J. Phys. IV France
Volume 107, May 2003
Page(s) 839 - 843

J. Phys. IV France
107 (2003) 839
DOI: 10.1051/jp4:20030429

Ventilation, a recently described step limiting heavy metal contamination in aquatic animals

J.-C. Massabuau1 and D. Tram2

1  Laboratoire d'Écophysiologie et Écotoxicologie des Systèmes Aquatiques, UMR 5805-OASU, Université de Bordeaux 1, CNRS, place du Dr. Peyneau, 33120 Arcachon, France
2  IRSN-DPRE-SERLAB, Laboratoire de Radioécologie Expérimentale, Centre de Cadarache, bâtiment 186, BP. 1, 13108 Saint-Paul-lez-Durance cedex, France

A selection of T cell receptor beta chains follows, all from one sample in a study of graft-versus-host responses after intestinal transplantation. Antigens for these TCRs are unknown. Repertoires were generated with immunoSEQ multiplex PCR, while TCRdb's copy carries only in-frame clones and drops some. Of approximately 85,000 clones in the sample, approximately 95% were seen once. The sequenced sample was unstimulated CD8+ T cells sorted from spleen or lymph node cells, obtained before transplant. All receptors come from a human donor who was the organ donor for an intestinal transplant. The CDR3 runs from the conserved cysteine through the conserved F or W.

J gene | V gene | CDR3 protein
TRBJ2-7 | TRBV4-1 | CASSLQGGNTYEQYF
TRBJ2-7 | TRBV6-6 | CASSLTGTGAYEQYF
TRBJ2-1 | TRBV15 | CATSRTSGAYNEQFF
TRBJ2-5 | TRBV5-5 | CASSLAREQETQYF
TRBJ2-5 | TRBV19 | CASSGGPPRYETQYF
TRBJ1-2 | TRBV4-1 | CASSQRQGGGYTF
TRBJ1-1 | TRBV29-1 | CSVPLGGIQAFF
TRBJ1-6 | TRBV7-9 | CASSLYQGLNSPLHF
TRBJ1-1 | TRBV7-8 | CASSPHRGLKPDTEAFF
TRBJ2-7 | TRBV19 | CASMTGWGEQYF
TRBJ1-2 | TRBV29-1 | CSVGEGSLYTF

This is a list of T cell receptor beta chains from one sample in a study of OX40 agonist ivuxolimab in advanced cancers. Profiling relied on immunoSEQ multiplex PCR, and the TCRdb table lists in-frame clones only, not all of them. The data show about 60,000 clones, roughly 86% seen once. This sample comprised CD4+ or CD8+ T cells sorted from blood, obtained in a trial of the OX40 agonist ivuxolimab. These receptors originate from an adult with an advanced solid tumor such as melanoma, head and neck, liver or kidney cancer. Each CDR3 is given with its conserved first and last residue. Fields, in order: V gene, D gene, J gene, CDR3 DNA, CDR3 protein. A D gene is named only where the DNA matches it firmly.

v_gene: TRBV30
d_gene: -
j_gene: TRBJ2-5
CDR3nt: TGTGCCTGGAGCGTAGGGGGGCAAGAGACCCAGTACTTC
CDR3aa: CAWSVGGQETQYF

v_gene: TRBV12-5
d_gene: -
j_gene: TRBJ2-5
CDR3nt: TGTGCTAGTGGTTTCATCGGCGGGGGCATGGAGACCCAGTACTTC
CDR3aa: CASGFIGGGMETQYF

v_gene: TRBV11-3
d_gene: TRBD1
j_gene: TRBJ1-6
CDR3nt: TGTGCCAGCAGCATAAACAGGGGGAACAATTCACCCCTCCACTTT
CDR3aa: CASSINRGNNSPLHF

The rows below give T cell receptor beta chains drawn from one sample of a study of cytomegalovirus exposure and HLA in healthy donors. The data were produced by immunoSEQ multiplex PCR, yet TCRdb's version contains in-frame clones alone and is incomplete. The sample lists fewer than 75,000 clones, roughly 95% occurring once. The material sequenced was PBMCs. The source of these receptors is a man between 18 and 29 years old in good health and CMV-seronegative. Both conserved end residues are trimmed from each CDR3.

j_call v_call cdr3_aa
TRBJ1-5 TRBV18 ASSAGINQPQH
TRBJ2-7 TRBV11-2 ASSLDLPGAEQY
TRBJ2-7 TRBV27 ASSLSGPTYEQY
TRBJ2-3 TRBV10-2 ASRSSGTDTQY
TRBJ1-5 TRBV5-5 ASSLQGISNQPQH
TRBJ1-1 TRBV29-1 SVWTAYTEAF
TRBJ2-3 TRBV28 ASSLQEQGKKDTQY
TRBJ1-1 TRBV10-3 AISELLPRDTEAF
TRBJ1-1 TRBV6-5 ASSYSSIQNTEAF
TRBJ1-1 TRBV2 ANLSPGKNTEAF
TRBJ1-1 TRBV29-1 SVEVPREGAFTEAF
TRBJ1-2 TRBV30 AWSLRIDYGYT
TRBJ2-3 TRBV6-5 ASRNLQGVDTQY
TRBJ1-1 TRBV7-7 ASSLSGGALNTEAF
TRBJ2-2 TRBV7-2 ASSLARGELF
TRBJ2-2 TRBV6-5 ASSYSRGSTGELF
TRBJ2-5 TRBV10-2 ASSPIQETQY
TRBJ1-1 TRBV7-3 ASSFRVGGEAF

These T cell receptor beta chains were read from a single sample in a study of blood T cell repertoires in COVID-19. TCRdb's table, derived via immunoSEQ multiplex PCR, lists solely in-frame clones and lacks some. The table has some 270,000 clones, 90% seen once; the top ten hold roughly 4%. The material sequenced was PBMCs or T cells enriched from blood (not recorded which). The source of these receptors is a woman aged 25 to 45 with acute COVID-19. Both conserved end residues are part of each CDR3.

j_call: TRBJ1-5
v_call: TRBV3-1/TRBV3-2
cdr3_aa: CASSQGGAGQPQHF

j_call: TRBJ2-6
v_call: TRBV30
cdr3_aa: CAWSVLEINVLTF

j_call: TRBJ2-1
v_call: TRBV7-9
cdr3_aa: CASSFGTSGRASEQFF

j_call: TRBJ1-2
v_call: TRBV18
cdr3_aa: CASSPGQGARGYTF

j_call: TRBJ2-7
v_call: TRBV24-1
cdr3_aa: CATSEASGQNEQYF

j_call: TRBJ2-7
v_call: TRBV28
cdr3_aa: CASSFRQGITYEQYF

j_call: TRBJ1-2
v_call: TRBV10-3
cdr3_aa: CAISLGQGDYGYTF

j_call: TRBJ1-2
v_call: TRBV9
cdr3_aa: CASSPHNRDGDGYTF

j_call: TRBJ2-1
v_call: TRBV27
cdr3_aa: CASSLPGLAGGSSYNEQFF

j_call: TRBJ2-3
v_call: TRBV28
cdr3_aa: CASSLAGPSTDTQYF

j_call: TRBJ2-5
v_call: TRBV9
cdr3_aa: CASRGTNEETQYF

Contamination of surface waters by metals, either in the marine or freshwater environment, is a fundamental question around the world. Bivalves are today largely used as biological monitors to evaluate the extent of metal contamination and to determine impacts on the food web in biogeochemical cycling. A fundamental question is thus the nature of the relationship between water contamination and metal concentration in the bivalve tissues. Indeed, the idea behind most studies is based on tissue accumulation data that is used to estimate the importance of the field contamination either measured by the dissolved, total and/or bound fractions. Until recently, chemical speciation was considered as a major factor controlling bioavailability of metals to organisms in the aquatic environment. However numerous examples show that it canot plain by it self all changes of metal accumulation process and that biological factors must be included. Up to now salinity, season, temperature, weight, growth rate and diet were reported to belong to these factors. We review recent work from our own laboratory demonstrating that ventilatory activity, i.e. the rate of water flowing over the gills, which is highly variable in water breathers according to the water physico-chemistry and animal metabolic requirement, is also of primary importance.

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